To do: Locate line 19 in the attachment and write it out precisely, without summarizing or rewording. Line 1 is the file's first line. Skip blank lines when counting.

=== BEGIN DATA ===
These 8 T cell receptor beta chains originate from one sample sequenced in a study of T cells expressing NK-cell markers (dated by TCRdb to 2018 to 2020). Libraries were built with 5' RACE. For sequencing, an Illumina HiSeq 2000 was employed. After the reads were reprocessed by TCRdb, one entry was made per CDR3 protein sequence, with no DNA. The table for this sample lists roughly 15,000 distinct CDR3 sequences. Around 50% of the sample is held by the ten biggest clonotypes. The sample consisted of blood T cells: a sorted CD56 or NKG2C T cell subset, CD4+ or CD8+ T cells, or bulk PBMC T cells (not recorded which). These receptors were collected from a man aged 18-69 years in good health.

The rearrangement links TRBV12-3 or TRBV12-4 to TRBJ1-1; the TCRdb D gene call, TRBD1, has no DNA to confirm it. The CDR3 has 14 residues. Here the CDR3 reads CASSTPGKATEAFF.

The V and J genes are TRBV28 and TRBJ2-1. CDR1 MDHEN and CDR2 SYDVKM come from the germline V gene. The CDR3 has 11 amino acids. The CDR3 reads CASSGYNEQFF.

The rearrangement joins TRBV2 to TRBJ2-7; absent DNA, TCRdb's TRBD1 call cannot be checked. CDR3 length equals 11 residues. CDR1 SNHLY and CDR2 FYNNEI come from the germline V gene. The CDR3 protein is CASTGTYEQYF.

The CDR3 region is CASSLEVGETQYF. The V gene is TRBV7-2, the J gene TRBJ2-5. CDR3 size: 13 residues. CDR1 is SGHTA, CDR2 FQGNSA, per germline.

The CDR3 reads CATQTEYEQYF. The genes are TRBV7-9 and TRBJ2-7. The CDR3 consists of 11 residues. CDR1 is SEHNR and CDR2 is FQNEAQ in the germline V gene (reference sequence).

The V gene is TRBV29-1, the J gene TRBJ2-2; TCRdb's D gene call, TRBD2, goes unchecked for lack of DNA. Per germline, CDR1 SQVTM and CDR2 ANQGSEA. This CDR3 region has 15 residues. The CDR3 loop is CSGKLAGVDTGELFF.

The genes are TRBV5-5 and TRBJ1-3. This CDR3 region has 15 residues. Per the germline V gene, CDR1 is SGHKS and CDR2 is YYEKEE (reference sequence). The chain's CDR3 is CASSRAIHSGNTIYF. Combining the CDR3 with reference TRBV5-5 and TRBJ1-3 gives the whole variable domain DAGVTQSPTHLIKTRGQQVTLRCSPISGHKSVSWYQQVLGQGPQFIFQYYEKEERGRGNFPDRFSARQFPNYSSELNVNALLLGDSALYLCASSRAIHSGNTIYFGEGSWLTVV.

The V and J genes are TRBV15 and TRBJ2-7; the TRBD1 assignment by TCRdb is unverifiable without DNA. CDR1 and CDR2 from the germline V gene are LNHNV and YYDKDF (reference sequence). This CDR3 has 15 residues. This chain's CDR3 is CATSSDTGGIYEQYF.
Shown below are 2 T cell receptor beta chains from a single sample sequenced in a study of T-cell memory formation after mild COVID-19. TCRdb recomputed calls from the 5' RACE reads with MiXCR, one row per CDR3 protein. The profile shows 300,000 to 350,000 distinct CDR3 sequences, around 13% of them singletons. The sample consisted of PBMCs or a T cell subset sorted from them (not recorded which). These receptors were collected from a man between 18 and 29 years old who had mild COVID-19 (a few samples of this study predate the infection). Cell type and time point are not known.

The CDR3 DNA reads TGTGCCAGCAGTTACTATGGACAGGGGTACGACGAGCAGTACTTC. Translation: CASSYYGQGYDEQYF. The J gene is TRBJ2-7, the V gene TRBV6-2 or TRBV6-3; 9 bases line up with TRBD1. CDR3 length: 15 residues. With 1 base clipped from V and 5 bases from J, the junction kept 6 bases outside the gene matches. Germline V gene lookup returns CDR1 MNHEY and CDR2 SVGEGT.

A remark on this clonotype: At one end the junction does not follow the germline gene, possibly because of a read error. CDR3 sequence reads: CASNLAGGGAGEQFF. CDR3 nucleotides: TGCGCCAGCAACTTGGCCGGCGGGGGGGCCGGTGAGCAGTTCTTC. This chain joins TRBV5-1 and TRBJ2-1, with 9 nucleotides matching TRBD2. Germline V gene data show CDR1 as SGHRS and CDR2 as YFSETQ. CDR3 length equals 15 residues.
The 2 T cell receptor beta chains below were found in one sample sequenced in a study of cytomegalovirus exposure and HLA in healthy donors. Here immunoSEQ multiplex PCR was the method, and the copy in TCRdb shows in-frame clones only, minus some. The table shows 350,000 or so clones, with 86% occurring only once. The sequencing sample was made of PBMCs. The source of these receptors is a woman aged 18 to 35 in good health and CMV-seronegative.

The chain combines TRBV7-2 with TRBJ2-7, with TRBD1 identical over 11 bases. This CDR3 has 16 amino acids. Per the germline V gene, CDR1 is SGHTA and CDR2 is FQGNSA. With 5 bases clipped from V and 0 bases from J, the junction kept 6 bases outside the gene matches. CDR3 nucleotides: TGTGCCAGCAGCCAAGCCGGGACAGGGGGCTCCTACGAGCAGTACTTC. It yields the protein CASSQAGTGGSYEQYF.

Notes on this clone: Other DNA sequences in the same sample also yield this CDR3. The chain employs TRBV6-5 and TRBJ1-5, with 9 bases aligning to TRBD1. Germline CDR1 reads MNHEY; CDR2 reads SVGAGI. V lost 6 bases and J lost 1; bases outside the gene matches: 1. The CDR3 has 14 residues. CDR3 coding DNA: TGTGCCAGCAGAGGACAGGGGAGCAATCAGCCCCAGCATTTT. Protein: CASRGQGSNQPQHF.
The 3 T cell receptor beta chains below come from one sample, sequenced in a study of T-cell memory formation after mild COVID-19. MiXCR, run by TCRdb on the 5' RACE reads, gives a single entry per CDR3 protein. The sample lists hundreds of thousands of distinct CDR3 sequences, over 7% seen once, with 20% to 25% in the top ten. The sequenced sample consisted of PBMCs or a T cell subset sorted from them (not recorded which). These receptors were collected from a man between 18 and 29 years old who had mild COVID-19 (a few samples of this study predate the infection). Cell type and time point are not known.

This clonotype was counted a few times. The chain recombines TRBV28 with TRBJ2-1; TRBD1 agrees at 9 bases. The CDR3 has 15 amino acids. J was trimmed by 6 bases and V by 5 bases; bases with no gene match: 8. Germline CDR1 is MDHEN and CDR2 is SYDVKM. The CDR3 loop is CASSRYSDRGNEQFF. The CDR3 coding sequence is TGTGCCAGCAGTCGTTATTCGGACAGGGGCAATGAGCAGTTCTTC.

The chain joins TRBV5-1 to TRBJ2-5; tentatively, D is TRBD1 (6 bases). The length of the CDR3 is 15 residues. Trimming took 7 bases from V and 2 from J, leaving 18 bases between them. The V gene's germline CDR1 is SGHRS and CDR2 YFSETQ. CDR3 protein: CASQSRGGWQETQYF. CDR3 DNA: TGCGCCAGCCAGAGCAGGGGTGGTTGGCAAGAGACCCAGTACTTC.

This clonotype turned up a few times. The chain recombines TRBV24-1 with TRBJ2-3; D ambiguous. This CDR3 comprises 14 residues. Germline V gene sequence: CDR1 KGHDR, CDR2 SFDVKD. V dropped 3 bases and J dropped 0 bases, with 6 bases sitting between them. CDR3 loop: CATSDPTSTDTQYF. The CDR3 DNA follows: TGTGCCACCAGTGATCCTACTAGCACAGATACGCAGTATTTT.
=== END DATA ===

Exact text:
This clonotype turned up a few times. The chain recombines TRBV24-1 with TRBJ2-3; D ambiguous. This CDR3 comprises 14 residues. Germline V gene sequence: CDR1 KGHDR, CDR2 SFDVKD. V dropped 3 bases and J dropped 0 bases, with 6 bases sitting between them. CDR3 loop: CATSDPTSTDTQYF. The CDR3 DNA follows: TGTGCCACCAGTGATCCTACTAGCACAGATACGCAGTATTTT.